Just in case you’re out on the beach, in the mountains, or spending a lazy July 4th week-end around your best friends’ swimming pool, here are the ADR-worthy articles you’ve likely missed in today’s Sunday New York Times.
From the Op-Ed page, Nicholas Kristof recommends an American “Truth Commission” for our treatment of “detainees.” Excerpt and link below:
When a distinguished American military commander accuses the United States of committing war crimes in its handling of detainees, you know that we need a new way forward.
“There is no longer any doubt as to whether the current administration has committed war crimes,” Antonio Taguba, the retired major general who investigated abuses in Iraq, declares in a powerful new report on American torture from Physicians for Human Rights. “The only question that remains to be answered is whether those who ordered the use of torture will be held to account.”
The first step of accountability isn’t prosecutions. Rather, we need a national Truth Commission to lead a process of soul searching and national cleansing.
That was what South Africa did after apartheid, with its Truth and Reconciliation Commission, and it is what the United States did with the Kerner Commission on race and the 1980s commission that examined the internment of Japanese-Americans during World War II.
Today, we need a similar Truth Commission, with subpoena power, to investigate the abuses in the aftermath of 9/11.
We already know that the United States government has kept Nelson Mandela on a terrorism watch list and that the U.S. military taught interrogation techniques borrowed verbatim from records of Chinese methods used to break American prisoners in the Korean War — even though we knew that these torture techniques produced false confessions.
It’s a national disgrace that more than 100 inmates have died in American custody in Afghanistan, Iraq and Guantánamo. After two Afghan inmates were beaten to death by American soldiers, the American military investigator found that one of the men’s legs had been “pulpified.”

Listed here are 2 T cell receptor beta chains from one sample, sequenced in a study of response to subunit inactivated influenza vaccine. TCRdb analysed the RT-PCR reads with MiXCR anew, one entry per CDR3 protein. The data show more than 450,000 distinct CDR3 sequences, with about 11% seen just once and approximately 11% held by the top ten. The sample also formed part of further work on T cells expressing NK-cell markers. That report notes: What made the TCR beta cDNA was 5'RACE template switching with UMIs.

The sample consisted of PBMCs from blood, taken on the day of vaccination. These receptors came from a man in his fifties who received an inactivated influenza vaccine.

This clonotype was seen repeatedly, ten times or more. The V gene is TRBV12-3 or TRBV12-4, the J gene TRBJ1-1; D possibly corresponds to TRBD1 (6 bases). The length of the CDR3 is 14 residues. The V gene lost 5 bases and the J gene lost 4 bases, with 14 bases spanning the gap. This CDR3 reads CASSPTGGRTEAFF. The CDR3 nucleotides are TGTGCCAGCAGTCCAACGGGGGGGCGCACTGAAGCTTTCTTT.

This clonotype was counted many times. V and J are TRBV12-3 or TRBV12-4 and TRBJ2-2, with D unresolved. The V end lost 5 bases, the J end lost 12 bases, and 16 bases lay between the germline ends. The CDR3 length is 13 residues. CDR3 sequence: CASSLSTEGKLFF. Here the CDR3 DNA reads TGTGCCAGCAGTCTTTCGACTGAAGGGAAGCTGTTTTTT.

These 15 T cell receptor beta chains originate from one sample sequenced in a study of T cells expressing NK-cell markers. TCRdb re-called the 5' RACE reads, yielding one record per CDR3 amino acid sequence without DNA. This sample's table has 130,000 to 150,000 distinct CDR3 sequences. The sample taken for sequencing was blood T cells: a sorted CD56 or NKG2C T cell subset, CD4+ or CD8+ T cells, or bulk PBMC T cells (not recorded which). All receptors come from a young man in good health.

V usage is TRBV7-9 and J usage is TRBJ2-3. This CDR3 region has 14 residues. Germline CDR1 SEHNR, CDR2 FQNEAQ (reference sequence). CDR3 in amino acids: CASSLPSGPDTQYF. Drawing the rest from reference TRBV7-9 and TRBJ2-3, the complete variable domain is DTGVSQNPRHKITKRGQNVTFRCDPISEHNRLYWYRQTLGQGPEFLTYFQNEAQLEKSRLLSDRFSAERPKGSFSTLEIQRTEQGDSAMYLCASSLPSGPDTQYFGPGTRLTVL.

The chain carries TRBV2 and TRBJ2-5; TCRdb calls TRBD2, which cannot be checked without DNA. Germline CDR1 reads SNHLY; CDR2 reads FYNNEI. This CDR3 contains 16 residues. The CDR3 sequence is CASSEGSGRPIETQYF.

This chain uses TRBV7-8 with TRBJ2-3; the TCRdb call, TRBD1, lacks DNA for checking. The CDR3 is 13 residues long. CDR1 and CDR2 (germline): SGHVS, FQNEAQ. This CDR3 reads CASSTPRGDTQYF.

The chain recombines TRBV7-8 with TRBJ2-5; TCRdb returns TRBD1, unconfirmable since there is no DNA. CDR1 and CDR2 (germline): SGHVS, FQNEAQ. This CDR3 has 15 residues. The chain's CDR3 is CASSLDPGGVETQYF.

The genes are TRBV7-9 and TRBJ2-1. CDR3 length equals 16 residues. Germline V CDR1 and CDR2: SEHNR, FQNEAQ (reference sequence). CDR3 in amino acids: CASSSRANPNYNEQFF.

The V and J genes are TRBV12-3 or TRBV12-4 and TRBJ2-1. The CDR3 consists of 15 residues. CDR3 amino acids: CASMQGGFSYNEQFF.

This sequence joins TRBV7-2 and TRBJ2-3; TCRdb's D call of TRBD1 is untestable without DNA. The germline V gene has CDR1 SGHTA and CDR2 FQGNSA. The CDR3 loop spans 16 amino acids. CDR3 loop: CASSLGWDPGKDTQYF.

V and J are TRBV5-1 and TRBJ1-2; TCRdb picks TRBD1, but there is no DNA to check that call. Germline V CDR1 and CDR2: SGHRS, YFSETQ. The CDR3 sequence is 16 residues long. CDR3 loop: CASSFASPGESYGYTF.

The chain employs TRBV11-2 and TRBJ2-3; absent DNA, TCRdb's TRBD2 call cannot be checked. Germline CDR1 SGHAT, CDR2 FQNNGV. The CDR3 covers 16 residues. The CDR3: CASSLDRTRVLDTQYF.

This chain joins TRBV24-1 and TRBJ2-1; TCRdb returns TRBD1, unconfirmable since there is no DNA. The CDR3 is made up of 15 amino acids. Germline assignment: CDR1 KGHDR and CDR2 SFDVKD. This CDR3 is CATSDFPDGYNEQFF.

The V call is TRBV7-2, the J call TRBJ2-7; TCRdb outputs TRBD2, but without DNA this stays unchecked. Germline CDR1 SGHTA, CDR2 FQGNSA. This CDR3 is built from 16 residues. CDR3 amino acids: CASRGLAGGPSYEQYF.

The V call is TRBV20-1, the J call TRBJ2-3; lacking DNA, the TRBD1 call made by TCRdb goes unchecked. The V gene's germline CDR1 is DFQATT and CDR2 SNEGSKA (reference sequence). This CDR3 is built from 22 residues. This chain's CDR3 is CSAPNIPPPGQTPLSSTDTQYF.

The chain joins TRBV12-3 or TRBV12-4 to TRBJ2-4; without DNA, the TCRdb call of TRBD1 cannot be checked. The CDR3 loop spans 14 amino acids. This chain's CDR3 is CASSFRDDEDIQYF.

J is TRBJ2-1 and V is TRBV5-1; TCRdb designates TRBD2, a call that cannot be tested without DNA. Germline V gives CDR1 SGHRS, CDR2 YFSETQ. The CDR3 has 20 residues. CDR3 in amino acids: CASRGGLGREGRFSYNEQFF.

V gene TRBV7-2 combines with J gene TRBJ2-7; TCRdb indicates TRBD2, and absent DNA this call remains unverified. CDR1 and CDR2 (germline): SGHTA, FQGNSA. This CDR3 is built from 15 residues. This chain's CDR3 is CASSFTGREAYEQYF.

“We don’t negotiate with terrorists or enemy states.” Really? In Speaking with the Enemy, an NYT multi-media page gives a sampling of how modern American Presidents have made contact with our adversaries.
Here’s the good news from the accompanying article, For Some Foes the Chat. For Some the Cold Shoulder.
[T]he reality is that more times than not, American presidents sweep into office proclaiming black-and-white absolutes about their foes, and end up leaving office having used everything from secret talks and back-channel negotiations to full-fledged summit meetings.
While others surf and bar-b-que, I’m using the week-end to post the Summer 2008 issue of the r.kv.r.y. quarterly literary journal. Here’s the proof of the new cover! A labor of love (and proof of my husband’s enduring patience — thanks honey! for putting up with my 10,000 projects).
When I ask clients why they let a problem go on for so long before addressing it, a common reply is, “I was afraid I’d create more conflict by raising...By Tammy Lenski